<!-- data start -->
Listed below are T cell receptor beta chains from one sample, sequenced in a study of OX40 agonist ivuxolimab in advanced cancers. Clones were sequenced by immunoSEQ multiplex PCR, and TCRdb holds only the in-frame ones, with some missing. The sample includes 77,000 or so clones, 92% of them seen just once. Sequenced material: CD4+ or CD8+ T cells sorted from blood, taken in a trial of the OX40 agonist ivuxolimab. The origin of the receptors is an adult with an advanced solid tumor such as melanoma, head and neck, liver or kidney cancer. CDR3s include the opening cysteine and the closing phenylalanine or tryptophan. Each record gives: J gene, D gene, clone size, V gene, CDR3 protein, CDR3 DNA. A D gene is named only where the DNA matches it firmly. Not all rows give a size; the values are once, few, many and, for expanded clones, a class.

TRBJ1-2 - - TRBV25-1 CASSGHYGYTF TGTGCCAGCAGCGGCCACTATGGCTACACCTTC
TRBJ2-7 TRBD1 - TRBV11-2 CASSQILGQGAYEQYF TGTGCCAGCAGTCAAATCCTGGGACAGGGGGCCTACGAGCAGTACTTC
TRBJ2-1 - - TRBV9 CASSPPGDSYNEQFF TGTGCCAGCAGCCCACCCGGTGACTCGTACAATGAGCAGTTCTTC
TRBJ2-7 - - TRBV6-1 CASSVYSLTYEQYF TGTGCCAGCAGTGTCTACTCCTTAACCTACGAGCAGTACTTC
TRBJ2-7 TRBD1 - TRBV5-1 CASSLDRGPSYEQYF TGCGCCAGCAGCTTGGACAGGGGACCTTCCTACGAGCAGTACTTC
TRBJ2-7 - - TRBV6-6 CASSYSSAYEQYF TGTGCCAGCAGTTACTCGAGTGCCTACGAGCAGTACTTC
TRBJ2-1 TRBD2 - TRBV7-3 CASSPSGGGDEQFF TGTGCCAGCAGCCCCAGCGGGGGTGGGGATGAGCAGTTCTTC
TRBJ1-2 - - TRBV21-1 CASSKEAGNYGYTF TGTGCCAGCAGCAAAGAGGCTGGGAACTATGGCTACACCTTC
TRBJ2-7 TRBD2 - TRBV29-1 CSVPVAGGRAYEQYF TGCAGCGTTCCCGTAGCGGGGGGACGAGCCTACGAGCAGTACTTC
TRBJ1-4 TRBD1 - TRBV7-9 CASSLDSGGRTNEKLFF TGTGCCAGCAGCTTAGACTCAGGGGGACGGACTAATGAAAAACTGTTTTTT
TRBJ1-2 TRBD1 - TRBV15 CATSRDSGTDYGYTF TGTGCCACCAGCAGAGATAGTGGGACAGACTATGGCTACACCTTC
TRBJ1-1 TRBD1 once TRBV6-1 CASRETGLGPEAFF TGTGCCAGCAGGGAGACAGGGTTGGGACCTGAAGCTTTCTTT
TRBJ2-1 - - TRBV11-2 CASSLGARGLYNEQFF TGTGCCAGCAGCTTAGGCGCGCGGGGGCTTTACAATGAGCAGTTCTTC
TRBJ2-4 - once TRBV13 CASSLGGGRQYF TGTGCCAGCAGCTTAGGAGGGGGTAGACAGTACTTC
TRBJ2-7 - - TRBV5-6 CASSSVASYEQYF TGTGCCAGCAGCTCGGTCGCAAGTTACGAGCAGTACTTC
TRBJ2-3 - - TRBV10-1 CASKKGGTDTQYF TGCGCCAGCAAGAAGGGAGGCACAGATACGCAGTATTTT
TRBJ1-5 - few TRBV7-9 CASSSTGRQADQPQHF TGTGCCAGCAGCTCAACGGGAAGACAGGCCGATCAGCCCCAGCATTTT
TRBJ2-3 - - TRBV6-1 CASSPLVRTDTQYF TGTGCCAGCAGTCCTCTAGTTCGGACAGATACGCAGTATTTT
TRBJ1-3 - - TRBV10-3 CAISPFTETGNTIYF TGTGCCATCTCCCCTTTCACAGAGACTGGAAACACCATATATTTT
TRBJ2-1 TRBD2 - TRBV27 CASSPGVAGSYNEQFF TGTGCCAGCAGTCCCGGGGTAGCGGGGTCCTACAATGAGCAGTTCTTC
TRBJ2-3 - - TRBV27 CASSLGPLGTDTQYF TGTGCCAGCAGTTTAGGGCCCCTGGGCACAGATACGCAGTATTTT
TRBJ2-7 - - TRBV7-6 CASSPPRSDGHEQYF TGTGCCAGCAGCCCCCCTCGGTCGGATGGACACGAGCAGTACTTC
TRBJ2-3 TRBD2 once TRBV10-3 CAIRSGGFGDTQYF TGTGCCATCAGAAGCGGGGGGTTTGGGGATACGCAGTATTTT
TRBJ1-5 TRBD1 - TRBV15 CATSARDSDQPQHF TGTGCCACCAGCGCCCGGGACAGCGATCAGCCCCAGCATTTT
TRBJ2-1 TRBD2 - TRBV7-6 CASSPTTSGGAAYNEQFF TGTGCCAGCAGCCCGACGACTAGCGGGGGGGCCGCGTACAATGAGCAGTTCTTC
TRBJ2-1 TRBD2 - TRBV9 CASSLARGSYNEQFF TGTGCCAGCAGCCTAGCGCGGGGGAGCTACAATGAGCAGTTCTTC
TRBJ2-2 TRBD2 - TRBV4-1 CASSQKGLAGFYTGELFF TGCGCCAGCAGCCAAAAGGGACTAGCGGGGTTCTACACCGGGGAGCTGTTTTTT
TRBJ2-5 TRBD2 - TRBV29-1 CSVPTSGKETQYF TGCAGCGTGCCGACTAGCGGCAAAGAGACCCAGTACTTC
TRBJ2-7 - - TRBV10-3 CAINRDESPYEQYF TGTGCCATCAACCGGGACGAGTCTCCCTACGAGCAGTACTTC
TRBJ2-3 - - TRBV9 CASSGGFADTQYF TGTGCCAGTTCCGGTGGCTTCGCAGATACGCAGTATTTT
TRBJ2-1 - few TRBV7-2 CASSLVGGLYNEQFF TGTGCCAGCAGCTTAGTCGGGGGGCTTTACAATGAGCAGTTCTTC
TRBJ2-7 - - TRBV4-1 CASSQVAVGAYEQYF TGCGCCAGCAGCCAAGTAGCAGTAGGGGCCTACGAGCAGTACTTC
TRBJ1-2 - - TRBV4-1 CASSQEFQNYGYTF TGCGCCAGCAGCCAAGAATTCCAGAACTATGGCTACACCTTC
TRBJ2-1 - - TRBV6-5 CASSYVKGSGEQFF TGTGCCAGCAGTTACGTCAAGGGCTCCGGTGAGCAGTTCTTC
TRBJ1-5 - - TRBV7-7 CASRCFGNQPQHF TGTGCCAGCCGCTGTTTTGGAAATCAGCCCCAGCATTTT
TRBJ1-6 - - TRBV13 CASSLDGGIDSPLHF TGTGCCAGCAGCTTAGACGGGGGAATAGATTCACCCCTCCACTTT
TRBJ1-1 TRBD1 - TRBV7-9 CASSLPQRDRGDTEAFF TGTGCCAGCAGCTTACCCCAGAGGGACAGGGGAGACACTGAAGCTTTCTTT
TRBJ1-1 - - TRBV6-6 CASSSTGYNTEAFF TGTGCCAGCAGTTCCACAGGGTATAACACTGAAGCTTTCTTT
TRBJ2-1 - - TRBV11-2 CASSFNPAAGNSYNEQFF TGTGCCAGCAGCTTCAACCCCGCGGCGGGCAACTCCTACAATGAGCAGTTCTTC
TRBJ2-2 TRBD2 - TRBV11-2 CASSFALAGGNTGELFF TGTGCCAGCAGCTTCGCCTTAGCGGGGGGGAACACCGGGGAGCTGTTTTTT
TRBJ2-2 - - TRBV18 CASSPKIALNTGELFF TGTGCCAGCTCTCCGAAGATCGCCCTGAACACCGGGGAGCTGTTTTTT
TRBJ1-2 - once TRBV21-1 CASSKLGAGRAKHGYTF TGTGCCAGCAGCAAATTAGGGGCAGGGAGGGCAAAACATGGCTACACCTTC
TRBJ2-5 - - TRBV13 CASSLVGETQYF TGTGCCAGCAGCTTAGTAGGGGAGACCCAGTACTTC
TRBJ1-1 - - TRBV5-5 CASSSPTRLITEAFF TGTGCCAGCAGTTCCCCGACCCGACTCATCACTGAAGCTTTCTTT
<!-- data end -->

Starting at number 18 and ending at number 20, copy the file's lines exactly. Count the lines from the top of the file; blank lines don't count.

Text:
TRBJ1-5 - few TRBV7-9 CASSSTGRQADQPQHF TGTGCCAGCAGCTCAACGGGAAGACAGGCCGATCAGCCCCAGCATTTT
TRBJ2-3 - - TRBV6-1 CASSPLVRTDTQYF TGTGCCAGCAGTCCTCTAGTTCGGACAGATACGCAGTATTTT
TRBJ1-3 - - TRBV10-3 CAISPFTETGNTIYF TGTGCCATCTCCCCTTTCACAGAGACTGGAAACACCATATATTTT